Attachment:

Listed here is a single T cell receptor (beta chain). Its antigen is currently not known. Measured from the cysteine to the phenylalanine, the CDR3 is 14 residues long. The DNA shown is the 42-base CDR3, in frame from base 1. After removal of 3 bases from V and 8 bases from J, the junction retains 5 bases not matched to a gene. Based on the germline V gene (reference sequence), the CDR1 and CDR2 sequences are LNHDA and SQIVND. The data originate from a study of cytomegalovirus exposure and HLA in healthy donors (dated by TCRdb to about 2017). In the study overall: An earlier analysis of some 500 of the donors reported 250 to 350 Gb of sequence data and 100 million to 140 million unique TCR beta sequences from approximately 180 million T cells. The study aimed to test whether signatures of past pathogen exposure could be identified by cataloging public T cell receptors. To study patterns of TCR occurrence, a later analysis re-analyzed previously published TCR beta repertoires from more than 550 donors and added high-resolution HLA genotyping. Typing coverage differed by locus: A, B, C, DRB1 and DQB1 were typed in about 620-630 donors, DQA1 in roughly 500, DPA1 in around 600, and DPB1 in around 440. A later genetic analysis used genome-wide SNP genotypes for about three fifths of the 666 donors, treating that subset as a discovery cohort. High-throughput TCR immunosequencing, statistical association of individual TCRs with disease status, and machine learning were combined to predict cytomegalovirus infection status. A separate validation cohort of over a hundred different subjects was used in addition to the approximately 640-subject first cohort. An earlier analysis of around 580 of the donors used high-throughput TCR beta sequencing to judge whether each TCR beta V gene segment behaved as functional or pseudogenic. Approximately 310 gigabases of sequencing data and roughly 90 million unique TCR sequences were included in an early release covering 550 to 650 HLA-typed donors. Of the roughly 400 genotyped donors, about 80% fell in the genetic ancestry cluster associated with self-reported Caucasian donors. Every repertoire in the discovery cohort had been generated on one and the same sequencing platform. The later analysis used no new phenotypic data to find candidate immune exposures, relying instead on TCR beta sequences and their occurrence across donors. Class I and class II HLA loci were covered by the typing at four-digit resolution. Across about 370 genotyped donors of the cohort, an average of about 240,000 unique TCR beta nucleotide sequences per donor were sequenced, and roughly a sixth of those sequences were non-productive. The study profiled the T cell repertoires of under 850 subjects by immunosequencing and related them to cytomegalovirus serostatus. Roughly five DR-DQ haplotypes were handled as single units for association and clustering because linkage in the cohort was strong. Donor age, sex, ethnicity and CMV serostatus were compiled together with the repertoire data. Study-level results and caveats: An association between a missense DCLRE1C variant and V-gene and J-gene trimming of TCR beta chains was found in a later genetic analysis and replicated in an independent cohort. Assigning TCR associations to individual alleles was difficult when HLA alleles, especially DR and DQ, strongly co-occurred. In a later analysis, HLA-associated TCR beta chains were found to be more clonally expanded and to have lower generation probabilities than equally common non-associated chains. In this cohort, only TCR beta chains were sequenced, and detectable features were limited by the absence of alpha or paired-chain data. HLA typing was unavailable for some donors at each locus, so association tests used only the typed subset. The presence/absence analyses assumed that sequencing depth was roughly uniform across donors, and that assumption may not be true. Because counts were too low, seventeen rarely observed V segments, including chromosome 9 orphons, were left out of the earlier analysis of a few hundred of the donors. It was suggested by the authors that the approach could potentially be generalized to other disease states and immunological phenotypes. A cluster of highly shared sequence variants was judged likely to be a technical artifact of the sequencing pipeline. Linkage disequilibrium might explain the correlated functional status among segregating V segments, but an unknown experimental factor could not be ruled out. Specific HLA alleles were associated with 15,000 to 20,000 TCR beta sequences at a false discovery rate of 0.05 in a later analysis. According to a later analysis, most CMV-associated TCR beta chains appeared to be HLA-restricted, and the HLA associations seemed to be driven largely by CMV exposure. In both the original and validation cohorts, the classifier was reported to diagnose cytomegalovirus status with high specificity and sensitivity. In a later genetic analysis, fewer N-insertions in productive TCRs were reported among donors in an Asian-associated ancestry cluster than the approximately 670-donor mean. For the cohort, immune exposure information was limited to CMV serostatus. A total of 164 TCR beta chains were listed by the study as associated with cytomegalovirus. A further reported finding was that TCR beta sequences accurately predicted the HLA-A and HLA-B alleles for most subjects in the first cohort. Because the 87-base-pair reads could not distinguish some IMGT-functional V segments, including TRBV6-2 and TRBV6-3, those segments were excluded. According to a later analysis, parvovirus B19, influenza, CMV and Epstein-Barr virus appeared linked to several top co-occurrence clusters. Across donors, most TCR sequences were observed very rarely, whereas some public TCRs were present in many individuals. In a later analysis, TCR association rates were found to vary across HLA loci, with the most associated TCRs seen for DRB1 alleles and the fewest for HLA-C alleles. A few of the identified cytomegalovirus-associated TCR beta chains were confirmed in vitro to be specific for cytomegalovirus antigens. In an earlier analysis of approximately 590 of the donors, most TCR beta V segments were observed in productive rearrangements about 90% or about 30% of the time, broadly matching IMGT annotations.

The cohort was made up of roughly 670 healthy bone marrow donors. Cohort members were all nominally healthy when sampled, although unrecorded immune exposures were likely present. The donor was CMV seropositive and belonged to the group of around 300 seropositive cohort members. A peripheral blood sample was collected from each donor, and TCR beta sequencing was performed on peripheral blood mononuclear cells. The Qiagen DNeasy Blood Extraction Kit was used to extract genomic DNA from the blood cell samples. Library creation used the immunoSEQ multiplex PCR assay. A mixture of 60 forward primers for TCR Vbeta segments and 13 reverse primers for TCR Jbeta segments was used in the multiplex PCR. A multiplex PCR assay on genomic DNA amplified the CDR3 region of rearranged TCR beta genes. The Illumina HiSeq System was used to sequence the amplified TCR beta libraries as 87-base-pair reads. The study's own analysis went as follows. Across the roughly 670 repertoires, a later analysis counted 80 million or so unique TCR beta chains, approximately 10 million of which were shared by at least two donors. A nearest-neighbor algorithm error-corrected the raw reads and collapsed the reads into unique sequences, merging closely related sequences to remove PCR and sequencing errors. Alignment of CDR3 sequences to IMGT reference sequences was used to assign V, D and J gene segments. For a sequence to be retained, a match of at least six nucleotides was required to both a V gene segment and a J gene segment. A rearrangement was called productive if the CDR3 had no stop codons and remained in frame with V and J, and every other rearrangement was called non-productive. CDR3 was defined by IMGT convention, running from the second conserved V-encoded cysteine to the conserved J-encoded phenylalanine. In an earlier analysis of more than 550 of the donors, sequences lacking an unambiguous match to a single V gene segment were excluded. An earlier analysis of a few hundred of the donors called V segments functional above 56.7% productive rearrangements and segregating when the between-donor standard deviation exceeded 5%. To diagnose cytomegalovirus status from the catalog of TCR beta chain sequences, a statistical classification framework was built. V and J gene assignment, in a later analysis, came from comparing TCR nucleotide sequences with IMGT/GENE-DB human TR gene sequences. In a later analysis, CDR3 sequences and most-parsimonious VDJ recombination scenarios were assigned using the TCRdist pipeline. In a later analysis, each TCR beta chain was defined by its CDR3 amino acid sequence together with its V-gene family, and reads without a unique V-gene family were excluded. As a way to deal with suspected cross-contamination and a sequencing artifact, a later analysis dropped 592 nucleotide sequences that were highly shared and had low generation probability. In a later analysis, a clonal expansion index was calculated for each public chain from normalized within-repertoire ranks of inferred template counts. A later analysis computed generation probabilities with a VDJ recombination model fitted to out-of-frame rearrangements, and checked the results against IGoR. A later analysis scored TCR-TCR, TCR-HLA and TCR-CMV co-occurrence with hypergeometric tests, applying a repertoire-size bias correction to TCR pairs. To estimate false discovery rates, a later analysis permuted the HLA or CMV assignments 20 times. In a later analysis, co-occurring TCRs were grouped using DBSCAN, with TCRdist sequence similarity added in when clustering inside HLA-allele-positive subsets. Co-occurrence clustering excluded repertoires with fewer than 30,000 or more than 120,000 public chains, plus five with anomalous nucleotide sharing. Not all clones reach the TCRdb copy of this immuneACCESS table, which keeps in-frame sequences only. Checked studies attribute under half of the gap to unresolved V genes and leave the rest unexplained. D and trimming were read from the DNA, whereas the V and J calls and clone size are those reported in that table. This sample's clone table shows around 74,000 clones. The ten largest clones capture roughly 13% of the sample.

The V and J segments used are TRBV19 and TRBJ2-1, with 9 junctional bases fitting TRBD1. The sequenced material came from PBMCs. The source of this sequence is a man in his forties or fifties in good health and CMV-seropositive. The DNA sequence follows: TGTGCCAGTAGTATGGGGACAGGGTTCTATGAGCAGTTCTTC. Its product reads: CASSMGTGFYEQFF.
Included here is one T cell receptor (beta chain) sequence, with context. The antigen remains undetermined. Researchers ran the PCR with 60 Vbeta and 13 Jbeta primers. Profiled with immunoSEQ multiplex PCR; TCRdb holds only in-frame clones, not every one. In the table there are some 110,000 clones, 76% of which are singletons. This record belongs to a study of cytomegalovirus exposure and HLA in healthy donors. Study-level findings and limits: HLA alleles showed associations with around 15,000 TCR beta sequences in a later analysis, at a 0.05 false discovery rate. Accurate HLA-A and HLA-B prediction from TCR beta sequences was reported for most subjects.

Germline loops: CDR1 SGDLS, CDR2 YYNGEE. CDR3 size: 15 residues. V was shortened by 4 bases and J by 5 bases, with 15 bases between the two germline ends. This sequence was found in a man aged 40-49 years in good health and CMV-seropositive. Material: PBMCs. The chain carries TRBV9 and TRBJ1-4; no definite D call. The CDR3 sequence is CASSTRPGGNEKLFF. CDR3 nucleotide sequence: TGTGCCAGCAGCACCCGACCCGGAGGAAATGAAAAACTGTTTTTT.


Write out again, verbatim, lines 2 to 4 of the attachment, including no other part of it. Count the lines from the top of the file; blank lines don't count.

The cohort was made up of roughly 670 healthy bone marrow donors. Cohort members were all nominally healthy when sampled, although unrecorded immune exposures were likely present. The donor was CMV seropositive and belonged to the group of around 300 seropositive cohort members. A peripheral blood sample was collected from each donor, and TCR beta sequencing was performed on peripheral blood mononuclear cells. The Qiagen DNeasy Blood Extraction Kit was used to extract genomic DNA from the blood cell samples. Library creation used the immunoSEQ multiplex PCR assay. A mixture of 60 forward primers for TCR Vbeta segments and 13 reverse primers for TCR Jbeta segments was used in the multiplex PCR. A multiplex PCR assay on genomic DNA amplified the CDR3 region of rearranged TCR beta genes. The Illumina HiSeq System was used to sequence the amplified TCR beta libraries as 87-base-pair reads. The study's own analysis went as follows. Across the roughly 670 repertoires, a later analysis counted 80 million or so unique TCR beta chains, approximately 10 million of which were shared by at least two donors. A nearest-neighbor algorithm error-corrected the raw reads and collapsed the reads into unique sequences, merging closely related sequences to remove PCR and sequencing errors. Alignment of CDR3 sequences to IMGT reference sequences was used to assign V, D and J gene segments. For a sequence to be retained, a match of at least six nucleotides was required to both a V gene segment and a J gene segment. A rearrangement was called productive if the CDR3 had no stop codons and remained in frame with V and J, and every other rearrangement was called non-productive. CDR3 was defined by IMGT convention, running from the second conserved V-encoded cysteine to the conserved J-encoded phenylalanine. In an earlier analysis of more than 550 of the donors, sequences lacking an unambiguous match to a single V gene segment were excluded. An earlier analysis of a few hundred of the donors called V segments functional above 56.7% productive rearrangements and segregating when the between-donor standard deviation exceeded 5%. To diagnose cytomegalovirus status from the catalog of TCR beta chain sequences, a statistical classification framework was built. V and J gene assignment, in a later analysis, came from comparing TCR nucleotide sequences with IMGT/GENE-DB human TR gene sequences. In a later analysis, CDR3 sequences and most-parsimonious VDJ recombination scenarios were assigned using the TCRdist pipeline. In a later analysis, each TCR beta chain was defined by its CDR3 amino acid sequence together with its V-gene family, and reads without a unique V-gene family were excluded. As a way to deal with suspected cross-contamination and a sequencing artifact, a later analysis dropped 592 nucleotide sequences that were highly shared and had low generation probability. In a later analysis, a clonal expansion index was calculated for each public chain from normalized within-repertoire ranks of inferred template counts. A later analysis computed generation probabilities with a VDJ recombination model fitted to out-of-frame rearrangements, and checked the results against IGoR. A later analysis scored TCR-TCR, TCR-HLA and TCR-CMV co-occurrence with hypergeometric tests, applying a repertoire-size bias correction to TCR pairs. To estimate false discovery rates, a later analysis permuted the HLA or CMV assignments 20 times. In a later analysis, co-occurring TCRs were grouped using DBSCAN, with TCRdist sequence similarity added in when clustering inside HLA-allele-positive subsets. Co-occurrence clustering excluded repertoires with fewer than 30,000 or more than 120,000 public chains, plus five with anomalous nucleotide sharing. Not all clones reach the TCRdb copy of this immuneACCESS table, which keeps in-frame sequences only. Checked studies attribute under half of the gap to unresolved V genes and leave the rest unexplained. D and trimming were read from the DNA, whereas the V and J calls and clone size are those reported in that table. This sample's clone table shows around 74,000 clones. The ten largest clones capture roughly 13% of the sample.

The V and J segments used are TRBV19 and TRBJ2-1, with 9 junctional bases fitting TRBD1. The sequenced material came from PBMCs. The source of this sequence is a man in his forties or fifties in good health and CMV-seropositive. The DNA sequence follows: TGTGCCAGTAGTATGGGGACAGGGTTCTATGAGCAGTTCTTC. Its product reads: CASSMGTGFYEQFF.
Included here is one T cell receptor (beta chain) sequence, with context. The antigen remains undetermined. Researchers ran the PCR with 60 Vbeta and 13 Jbeta primers. Profiled with immunoSEQ multiplex PCR; TCRdb holds only in-frame clones, not every one. In the table there are some 110,000 clones, 76% of which are singletons. This record belongs to a study of cytomegalovirus exposure and HLA in healthy donors. Study-level findings and limits: HLA alleles showed associations with around 15,000 TCR beta sequences in a later analysis, at a 0.05 false discovery rate. Accurate HLA-A and HLA-B prediction from TCR beta sequences was reported for most subjects.